Anyone going to attend to hear about the state of major LGBT accomplishments promised in 2010? After all, the HRC National Dinner is being billed as “No excuses” this year.
I think we can expect to hear about these positive — though in most cases not permanent — policy changes:
- The Office of Personnel Management, under openly gay John Berry, has made extended certain benefits to the same sex partners of federal employees that aren’t affected by DOMA, of course;
- Health and Human Services has directed those institutions receiving fed funds to allow hospital visitation rights for same-sex couples;
- The Family and Medical Leave Act has been re-interpreted by the Labor Department of this administration to allow a caregiver irrespective of their biological or legal relationship to care for a child without losing their job.
- The HIV travel ban has been lifted;
- And for the transgender community there has significant change – appointment of open transgender staff to this administration, as well as implement the issuance of gender-appropriate passports that is essential when one is unable, because of state law, to present a gender-appropriate driver’s license or birth certificate;
- No doubt they’ll try to coast on Hate Crimes yet again.
So yes, there will be something for Joe Solmonese to say up at the podium. And those changes do affect LGBTs around the country. The barebones truth though, is Joe will not be able to tick off a list that includes the major policy items that were promised to the community and donors as “done deals” all year long.
2/27/2010: HRCs’ President Joe Solmonese at the HRC Carolinas Gala on Saturday night. I was there reporting for the Blend as he made these emphatic statements to the members of the LGBT community and allies from North and South Carolina in attendance at the Raleigh Convention Center about what was going to be accomplished this year.
1. “We are going to eliminate the tax that you pay on domestic partner benefits. We’re going to get rid of that this year at long last.”
2. “We are going to extend domestic partnerships to federal employees.”
3. “We are going to get people living with HIV/AIDS treatment much earlier if they are on public assistance.”
4. “And finally, finally this year we are going to bring down the discriminatory policy known as ‘Don’t Ask, Don’t Tell’…once and for all.“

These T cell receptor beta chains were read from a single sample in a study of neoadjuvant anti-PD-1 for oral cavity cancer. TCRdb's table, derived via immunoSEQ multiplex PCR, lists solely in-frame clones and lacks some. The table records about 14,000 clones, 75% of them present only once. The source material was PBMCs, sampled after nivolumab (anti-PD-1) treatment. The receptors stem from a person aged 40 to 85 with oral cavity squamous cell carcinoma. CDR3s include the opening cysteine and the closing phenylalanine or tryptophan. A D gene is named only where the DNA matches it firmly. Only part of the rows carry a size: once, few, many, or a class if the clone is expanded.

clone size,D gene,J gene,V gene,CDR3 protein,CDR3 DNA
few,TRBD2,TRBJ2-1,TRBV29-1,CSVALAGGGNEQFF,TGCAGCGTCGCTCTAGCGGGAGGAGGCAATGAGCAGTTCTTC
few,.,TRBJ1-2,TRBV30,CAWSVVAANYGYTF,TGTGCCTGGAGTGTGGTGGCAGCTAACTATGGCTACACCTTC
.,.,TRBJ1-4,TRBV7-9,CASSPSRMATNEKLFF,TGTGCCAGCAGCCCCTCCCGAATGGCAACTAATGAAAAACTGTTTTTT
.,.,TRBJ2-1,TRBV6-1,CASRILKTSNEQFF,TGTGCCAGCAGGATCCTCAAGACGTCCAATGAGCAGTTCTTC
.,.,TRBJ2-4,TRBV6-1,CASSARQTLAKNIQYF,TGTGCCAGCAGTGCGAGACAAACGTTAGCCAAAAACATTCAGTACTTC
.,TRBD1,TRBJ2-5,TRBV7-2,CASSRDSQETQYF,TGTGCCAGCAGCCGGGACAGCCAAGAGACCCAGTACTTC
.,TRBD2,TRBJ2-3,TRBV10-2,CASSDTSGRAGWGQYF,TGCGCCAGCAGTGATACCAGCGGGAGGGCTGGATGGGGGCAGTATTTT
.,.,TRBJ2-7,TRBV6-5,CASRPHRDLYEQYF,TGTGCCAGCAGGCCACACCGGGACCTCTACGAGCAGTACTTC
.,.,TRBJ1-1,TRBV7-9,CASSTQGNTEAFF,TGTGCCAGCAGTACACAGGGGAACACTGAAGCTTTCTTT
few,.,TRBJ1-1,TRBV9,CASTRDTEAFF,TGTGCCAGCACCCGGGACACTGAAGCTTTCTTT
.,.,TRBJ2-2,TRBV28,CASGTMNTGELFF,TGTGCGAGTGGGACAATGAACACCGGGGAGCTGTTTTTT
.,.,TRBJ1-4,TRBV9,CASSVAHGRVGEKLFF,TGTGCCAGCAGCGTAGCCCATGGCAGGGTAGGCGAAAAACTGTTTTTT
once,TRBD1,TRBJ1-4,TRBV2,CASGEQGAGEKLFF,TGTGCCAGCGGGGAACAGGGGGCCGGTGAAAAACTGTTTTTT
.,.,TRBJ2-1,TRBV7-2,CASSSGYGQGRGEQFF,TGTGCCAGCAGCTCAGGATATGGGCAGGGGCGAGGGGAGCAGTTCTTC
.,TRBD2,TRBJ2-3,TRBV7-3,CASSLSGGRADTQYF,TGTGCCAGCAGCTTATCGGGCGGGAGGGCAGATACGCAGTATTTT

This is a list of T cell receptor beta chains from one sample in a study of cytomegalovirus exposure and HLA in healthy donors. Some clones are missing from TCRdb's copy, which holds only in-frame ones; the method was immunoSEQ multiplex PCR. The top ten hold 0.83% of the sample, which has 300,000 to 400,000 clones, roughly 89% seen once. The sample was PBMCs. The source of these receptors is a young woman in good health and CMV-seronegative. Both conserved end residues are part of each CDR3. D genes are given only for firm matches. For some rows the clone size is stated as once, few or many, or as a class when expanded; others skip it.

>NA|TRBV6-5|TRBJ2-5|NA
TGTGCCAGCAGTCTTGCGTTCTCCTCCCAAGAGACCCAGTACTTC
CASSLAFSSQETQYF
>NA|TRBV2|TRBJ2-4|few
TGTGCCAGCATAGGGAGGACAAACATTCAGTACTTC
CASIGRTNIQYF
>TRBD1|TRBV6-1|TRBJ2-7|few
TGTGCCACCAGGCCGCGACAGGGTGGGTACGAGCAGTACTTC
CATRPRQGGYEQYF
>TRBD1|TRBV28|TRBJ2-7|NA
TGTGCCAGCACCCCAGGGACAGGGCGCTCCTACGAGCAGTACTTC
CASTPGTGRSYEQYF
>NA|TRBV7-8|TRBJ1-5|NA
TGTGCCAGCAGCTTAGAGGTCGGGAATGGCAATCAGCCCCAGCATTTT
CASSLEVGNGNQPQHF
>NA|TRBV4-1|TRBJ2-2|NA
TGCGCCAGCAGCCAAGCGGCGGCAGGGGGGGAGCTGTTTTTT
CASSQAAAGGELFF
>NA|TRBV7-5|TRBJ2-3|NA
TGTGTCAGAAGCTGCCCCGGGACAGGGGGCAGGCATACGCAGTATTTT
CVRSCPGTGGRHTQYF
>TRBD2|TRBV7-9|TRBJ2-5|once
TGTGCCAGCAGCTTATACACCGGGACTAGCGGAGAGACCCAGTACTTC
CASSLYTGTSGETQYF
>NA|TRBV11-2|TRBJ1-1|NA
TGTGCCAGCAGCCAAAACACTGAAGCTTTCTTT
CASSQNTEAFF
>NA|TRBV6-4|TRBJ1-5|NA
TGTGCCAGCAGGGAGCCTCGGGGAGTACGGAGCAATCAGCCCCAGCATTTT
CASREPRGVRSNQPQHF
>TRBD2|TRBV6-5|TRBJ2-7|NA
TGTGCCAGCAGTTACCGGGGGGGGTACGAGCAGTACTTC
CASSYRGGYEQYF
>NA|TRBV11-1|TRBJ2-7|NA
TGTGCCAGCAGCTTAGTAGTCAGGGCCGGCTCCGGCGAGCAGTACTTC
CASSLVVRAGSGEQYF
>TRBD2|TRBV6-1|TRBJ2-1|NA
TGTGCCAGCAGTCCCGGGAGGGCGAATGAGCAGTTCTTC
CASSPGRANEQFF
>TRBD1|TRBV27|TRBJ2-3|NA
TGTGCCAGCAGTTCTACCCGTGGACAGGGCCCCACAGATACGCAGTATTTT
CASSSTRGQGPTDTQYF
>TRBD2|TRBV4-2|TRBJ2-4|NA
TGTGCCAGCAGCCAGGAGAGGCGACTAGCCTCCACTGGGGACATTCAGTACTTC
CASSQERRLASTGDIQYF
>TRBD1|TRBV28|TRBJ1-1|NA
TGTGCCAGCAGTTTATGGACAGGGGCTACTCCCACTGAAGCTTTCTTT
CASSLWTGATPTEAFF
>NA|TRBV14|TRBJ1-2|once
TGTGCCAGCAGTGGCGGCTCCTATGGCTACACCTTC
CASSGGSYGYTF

He can’t tick DADT off because all of the subsequent signals from this administration indicated there was no intention of working for full repeal this year. Every public action and statement was either obstructionist (Gibbs) or just plain slow-go, foot-dragging.” Either Joe was caught up in the moment and freelanced those NC remarks without HRC vetting or he was completely duped by the White House/Hill on messaging and goals regarding repeal. I don’t know which it is, but since it’s occurred before (see Southern Comfort and ENDA), that’s not very savvy for an organization with the level of access, power and reputation that is, by default, “representing the LGBT community.” If my video and the other from Southern Comfort had not been widely circulated, you folks out there wouldn’t have a clue about the “missteps” (to be charitable) that go on to this day…on your behalf. We can’t tick off ENDA or domestic partners either. It’s sobering. But I’m sure Pink and the cast of Modern Family will gloss over these matters for the guests with checkbooks attending.
I do hope that this dinner’s state of the LGBT community speech is crafted with a sense that there are meaningful things to celebrate, but to have credibility there needs to be a public recognition that this year also represents a more difficult uphill battle with this administration and Congress than anticipated. There were promises this President made in good faith to the community that he failed to follow through on. After 8+ years in the legislative wilderness, an organization charged with lobbying for equality on the Hill will need to convey a real commitment — not just branding — to “no excuses” when it comes to dealing with those in power.
NOTE: I personally found the Carolinas Dinner fascinating to cover (former HRC Comm staffer Trevor Thomas was instrumental in getting me in at the last minute to set up to report) since you see, as you can imagine, a different $lice of the LGBT community, than you normally see out and about. I do know that many of the attendees at the Carolinas Dinner were not particularly well-informed about policy or progress (or not) of any legislation, but many I spoke with were there for an evening out with the communityt and to support HRC as the organization that will do the political heavy lifting for them. I have not attended the National Dinner before, as a guest or media, so I don’t have a feel for the scope or sense of the depth of political engagement of the attendees.
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